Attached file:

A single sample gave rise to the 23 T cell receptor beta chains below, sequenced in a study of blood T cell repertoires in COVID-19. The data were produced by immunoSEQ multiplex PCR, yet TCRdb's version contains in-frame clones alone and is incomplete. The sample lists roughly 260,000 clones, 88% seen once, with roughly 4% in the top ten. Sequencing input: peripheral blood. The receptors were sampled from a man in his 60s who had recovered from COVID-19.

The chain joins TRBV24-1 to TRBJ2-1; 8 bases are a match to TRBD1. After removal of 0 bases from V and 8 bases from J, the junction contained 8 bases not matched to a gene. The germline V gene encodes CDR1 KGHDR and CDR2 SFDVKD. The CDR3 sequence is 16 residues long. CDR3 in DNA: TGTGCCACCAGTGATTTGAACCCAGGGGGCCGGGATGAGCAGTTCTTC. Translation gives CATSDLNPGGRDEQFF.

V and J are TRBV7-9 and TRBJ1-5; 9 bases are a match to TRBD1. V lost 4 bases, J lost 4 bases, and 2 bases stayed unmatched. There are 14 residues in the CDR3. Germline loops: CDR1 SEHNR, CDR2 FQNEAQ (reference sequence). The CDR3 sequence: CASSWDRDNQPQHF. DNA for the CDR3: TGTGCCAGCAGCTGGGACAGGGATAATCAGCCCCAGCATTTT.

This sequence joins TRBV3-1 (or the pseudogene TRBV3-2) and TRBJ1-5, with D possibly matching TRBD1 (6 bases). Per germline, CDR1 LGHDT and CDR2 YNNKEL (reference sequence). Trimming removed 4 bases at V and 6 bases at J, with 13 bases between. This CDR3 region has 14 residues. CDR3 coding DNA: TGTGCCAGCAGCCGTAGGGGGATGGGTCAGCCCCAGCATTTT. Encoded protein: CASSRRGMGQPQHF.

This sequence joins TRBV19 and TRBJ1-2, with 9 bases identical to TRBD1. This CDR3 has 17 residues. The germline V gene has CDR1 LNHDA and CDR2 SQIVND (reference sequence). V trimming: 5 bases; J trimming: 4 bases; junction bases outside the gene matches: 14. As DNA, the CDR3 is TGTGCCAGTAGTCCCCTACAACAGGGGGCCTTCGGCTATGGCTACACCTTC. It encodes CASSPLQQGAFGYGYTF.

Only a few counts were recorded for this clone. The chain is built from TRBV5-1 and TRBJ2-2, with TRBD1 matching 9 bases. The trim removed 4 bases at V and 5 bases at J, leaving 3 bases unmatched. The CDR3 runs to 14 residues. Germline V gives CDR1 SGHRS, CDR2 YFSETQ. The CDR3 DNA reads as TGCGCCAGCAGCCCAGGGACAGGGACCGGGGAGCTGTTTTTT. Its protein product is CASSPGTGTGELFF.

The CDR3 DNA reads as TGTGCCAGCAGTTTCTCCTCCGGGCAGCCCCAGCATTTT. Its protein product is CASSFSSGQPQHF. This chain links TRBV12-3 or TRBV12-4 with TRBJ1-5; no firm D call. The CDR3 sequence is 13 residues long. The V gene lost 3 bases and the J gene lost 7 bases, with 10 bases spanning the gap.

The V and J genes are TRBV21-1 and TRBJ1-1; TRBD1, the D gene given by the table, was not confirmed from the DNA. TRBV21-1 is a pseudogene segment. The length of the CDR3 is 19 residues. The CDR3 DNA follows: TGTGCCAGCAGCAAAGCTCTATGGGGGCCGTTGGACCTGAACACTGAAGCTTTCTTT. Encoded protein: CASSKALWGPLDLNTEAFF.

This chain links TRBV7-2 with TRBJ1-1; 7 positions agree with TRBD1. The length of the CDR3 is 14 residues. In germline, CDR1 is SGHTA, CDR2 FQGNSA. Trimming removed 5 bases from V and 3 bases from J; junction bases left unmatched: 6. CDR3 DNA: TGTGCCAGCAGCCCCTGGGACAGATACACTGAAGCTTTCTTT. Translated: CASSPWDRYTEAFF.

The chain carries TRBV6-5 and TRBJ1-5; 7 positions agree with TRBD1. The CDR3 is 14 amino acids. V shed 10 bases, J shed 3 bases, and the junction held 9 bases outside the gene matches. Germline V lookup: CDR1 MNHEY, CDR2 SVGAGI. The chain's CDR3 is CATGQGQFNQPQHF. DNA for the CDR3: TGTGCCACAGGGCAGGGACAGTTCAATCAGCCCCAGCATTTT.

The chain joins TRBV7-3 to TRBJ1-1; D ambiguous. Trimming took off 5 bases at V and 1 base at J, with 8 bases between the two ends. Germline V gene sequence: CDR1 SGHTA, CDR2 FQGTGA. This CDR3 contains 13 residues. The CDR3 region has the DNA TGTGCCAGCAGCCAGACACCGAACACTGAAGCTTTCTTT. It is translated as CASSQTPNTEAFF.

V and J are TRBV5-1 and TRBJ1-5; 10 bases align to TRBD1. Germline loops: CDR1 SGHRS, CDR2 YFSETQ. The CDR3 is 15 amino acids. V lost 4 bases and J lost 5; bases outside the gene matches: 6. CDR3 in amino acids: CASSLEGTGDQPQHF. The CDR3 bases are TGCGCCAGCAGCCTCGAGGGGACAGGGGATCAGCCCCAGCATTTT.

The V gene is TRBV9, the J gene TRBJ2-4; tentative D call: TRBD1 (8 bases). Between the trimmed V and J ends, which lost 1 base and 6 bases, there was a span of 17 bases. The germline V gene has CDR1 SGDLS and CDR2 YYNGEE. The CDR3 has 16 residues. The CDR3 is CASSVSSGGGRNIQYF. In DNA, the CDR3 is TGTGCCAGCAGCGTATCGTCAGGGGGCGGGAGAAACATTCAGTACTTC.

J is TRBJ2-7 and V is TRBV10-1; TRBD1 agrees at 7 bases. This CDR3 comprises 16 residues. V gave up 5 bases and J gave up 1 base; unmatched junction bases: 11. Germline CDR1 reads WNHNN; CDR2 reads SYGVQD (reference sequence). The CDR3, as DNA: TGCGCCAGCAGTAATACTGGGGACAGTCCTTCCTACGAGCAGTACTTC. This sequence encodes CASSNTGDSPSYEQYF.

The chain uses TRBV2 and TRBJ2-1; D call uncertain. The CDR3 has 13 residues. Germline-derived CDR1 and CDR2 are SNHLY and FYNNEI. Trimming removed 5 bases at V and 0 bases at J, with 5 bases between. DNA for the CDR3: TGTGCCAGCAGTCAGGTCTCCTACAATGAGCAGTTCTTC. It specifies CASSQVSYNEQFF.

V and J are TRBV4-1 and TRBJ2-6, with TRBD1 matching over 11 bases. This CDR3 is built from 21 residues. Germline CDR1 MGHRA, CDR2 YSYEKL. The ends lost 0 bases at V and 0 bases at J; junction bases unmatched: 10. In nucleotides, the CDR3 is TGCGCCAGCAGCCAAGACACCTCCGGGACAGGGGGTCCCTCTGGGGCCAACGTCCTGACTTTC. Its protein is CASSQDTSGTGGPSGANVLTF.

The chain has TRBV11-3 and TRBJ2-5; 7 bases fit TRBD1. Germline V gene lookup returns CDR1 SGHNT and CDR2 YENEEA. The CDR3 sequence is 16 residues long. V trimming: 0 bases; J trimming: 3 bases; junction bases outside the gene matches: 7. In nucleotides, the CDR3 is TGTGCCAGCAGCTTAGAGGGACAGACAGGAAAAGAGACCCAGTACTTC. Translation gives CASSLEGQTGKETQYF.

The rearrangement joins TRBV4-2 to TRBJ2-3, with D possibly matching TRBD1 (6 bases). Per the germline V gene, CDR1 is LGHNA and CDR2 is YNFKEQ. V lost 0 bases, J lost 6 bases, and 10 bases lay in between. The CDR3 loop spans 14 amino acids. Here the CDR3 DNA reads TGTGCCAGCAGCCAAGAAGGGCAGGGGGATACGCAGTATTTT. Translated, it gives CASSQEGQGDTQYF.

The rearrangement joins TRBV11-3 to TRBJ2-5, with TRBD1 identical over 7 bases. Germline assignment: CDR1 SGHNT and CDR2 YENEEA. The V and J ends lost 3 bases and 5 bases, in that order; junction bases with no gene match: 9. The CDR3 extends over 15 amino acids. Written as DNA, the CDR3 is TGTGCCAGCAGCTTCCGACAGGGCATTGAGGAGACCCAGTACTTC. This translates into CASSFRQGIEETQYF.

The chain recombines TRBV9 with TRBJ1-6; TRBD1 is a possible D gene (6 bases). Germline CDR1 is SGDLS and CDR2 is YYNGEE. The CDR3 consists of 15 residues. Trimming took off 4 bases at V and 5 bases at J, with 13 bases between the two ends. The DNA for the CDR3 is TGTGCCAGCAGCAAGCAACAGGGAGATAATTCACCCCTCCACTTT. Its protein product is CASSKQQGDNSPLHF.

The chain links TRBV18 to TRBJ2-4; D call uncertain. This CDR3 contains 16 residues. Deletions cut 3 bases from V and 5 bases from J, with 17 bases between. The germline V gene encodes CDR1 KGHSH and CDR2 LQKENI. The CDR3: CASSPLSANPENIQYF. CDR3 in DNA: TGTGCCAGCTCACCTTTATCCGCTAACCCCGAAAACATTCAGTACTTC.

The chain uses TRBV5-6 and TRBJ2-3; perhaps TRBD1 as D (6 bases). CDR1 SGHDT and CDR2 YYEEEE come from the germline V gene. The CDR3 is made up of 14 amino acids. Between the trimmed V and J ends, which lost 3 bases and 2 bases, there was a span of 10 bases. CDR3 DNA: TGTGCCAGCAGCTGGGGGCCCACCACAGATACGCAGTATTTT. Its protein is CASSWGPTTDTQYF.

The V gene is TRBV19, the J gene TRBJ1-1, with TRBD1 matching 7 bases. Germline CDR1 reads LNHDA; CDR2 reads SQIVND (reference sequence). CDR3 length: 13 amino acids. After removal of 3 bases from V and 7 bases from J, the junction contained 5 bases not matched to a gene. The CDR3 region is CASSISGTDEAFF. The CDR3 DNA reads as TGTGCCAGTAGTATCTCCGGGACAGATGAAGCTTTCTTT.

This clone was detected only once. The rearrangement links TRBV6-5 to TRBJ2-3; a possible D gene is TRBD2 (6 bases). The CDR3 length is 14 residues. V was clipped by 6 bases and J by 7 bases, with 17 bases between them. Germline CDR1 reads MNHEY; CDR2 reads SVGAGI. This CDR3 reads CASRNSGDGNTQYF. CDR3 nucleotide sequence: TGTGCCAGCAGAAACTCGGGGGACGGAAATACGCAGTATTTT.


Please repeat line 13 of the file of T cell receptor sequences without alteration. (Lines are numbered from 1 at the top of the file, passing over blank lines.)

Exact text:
The V gene is TRBV9, the J gene TRBJ2-4; tentative D call: TRBD1 (8 bases). Between the trimmed V and J ends, which lost 1 base and 6 bases, there was a span of 17 bases. The germline V gene has CDR1 SGDLS and CDR2 YYNGEE. The CDR3 has 16 residues. The CDR3 is CASSVSSGGGRNIQYF. In DNA, the CDR3 is TGTGCCAGCAGCGTATCGTCAGGGGGCGGGAGAAACATTCAGTACTTC.